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Trump upends decades of US military doctrine with his surprise move to halt joint exercises in South Korea

  • President Donald Trump says the U.S. will halt military exercises with South Korea because they are "provocative" and "tremendously expensive."
  • The Pentagon has maintained that the joint exercises are routine, purely defensive and vital to maintaining readiness on the Korean peninsula.
Department of Defense photo

President Donald Trump promised North Korean leader Kim Jong Un that he would halt U.S.-South Korea military exercises, saying they are "provocative" and "tremendously expensive."

"We will be stopping the war games, which will save us a tremendous amount of money," Trump said in his hour-long news conference following the Singapore summit. "The amount of money that we spend on that is incredible," he added.

Trump also noted that flying U.S. Air Force bombers in regional training missions is another drain on resources.

"We fly in bombers from Guam. I said when I first started, I said, where do the bombers come from? Guam. Nearby. I said, 'Oh great, nearby, where is nearby?' Six and a half hours. Six and a half hours. That's a long time for these big massive planes to be flying to South Korea to practice and then drop bombs all over the place and then go back to Guam," Trump said.

Department of Defense photo

For the last 14 years, the U.S. Air Force's B-1B Lancer, B-52 Stratofortress and B-2 Spirit bombers have continuously rotated through Guam in an effort to show American commitment to allies in the region.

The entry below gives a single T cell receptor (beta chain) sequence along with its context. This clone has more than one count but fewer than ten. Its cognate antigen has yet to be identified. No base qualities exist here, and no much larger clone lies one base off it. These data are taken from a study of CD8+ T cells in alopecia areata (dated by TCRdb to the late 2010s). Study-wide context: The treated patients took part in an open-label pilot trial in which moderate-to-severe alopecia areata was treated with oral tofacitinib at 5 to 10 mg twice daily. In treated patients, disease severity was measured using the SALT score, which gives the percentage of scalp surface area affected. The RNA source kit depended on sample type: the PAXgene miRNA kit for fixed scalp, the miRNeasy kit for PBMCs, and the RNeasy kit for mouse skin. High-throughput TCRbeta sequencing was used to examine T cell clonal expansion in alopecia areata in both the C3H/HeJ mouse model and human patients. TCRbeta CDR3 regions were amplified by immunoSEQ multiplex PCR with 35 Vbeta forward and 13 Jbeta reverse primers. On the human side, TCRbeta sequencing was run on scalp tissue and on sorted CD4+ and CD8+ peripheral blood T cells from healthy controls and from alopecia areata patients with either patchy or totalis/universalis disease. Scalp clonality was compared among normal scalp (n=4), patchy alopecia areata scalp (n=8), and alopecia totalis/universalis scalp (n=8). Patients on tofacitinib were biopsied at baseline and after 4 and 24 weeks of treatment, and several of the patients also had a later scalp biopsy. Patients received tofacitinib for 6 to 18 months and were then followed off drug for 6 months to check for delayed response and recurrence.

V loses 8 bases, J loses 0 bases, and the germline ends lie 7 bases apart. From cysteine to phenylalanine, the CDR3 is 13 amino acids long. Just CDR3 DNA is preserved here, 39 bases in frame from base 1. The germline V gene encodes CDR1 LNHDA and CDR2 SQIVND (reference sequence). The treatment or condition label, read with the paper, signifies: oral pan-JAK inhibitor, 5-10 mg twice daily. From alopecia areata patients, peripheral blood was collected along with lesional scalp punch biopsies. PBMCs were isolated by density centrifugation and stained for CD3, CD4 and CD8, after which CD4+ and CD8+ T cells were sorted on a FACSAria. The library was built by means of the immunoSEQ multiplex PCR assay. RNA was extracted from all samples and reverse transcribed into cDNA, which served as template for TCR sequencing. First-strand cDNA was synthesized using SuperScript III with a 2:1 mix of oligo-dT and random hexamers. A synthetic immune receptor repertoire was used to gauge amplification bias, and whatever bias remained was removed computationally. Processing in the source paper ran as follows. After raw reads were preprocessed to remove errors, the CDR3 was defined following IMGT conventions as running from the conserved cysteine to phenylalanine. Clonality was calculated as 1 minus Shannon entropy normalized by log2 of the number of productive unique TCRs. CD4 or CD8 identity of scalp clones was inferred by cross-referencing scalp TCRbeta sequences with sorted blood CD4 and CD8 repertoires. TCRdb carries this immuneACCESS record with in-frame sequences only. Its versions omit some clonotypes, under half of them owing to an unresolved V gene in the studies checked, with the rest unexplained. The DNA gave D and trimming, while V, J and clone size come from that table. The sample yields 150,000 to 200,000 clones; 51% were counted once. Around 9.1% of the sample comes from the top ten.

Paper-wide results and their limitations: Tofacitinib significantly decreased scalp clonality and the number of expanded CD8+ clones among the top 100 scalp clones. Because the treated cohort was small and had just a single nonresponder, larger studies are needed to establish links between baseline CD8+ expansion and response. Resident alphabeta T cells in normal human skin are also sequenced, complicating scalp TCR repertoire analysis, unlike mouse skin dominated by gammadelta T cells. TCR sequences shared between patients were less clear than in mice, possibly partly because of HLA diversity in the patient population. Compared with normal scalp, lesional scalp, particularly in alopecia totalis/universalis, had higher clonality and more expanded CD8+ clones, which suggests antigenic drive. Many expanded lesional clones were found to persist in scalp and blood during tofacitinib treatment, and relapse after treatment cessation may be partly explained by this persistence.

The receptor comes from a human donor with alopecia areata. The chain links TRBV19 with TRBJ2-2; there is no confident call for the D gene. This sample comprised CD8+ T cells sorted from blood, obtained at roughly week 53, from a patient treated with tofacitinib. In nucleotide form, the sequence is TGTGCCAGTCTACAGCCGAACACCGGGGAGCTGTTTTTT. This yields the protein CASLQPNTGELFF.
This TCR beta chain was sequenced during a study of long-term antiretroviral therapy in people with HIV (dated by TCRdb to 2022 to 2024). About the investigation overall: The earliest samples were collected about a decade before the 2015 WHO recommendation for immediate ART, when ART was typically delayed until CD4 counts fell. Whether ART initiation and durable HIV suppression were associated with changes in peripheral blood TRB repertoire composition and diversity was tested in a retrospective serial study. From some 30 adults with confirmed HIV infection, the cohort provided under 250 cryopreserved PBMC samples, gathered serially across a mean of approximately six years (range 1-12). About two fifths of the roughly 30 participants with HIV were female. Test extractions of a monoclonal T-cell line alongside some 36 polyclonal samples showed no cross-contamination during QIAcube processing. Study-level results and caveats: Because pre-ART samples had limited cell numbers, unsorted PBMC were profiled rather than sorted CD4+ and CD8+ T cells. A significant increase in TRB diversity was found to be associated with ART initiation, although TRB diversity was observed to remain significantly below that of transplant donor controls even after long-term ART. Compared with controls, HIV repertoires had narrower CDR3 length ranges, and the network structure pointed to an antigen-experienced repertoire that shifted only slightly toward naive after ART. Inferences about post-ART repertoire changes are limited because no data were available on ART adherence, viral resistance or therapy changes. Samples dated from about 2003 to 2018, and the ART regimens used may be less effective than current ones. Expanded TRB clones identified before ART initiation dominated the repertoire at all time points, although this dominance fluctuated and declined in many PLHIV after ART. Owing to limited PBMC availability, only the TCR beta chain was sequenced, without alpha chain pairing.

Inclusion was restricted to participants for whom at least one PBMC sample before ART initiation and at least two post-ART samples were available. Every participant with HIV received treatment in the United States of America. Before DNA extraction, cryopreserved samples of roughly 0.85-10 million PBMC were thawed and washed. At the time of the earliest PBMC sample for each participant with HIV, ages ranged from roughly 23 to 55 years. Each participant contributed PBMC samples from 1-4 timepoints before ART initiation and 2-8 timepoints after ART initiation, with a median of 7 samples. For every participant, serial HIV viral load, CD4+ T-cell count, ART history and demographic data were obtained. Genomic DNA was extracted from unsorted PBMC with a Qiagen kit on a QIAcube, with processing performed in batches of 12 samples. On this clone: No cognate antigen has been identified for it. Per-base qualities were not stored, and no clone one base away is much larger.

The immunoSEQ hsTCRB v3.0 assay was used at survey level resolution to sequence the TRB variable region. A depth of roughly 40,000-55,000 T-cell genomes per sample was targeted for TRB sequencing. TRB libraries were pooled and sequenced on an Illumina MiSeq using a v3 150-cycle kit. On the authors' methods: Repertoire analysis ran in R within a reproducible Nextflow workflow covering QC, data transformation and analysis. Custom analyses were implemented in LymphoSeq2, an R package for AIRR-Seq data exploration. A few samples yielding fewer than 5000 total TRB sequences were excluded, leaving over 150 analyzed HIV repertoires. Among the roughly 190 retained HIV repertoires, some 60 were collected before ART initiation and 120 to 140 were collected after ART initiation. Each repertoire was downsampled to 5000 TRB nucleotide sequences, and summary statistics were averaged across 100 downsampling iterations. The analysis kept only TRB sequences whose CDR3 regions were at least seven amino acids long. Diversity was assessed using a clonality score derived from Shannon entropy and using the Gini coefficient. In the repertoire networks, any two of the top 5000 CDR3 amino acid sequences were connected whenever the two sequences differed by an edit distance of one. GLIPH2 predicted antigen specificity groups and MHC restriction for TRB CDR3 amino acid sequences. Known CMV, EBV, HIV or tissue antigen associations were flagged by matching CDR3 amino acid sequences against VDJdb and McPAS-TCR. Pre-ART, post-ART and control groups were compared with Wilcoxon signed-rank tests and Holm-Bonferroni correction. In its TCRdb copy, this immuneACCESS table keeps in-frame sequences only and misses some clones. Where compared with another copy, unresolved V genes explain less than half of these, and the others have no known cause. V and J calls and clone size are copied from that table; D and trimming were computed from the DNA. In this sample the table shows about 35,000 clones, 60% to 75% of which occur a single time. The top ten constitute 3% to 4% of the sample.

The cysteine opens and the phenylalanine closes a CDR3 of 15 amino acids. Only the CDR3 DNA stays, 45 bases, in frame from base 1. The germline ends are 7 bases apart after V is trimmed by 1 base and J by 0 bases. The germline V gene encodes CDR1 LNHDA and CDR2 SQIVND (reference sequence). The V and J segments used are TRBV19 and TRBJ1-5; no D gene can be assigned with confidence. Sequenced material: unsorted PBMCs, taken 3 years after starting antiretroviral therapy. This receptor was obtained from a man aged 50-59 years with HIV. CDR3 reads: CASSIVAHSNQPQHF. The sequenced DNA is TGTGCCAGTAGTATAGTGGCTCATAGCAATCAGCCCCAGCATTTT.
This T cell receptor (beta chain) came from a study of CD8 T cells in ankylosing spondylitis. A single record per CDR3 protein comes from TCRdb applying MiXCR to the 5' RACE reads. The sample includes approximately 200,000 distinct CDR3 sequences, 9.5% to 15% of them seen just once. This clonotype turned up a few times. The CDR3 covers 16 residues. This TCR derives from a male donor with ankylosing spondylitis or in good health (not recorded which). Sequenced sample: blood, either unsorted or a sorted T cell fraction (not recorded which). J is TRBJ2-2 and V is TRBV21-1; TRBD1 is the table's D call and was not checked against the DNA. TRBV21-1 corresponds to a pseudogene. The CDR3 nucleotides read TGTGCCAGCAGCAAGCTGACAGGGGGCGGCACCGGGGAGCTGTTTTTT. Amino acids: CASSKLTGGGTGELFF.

Trump says the bomber flights are "very expensive."

According to estimates that the U.S. Air Force provided CNBC, the B-2 has an operational flight cost of $130,000 an hour and the B-1B operates at $95,000 an hour.

As the U.S. and North Korea negotiate a nuclear deal, "I think it's inappropriate to be having war games," Trump said. "Number one, we save money. A lot. And number two, it really is something that I think they [North Korea] very much appreciated."

Trump's move falls out of step with the Pentagon, which has maintained that the joint exercises are routine, purely defensive and vital to maintaining readiness on the Korean peninsula.

The Pentagon did not immediately respond to CNBC's request for comment.

But retired U.S. Army Lt. Col. Daniel Davis, who served as an advisor to the Second Republic of Korea Army during his military career, noted that suspending drills in North Korea's backyard is not unprecedented.

"As a goodwill gesture, we suspended the drills around the Olympics and that produced positive results that, in part, helped lead to yesterday's summit," Davis, a senior defense fellow for Defense Priorities, told CNBC.

"We give up nothing by suspending these drills, and we don't lose one ounce of military capability. No one said anything about American military stopping their training, South Korea military stopping their training, it's only that the joint drills will be suspended, and suspended means they can be turned back on if conditions change," Davis added.

As of yet, the Pentagon has not updated guidance for U.S. troops slated to participate in the bilateral Ulchi Freedom Guardian exercises later this year.

Ulchi Freedom Guardian, one of the largest military exercises in the world, ran for 11 days last year and involved 17,500 Americans and 50,000 South Korean troops.

WATCH: Trump says we will stop war games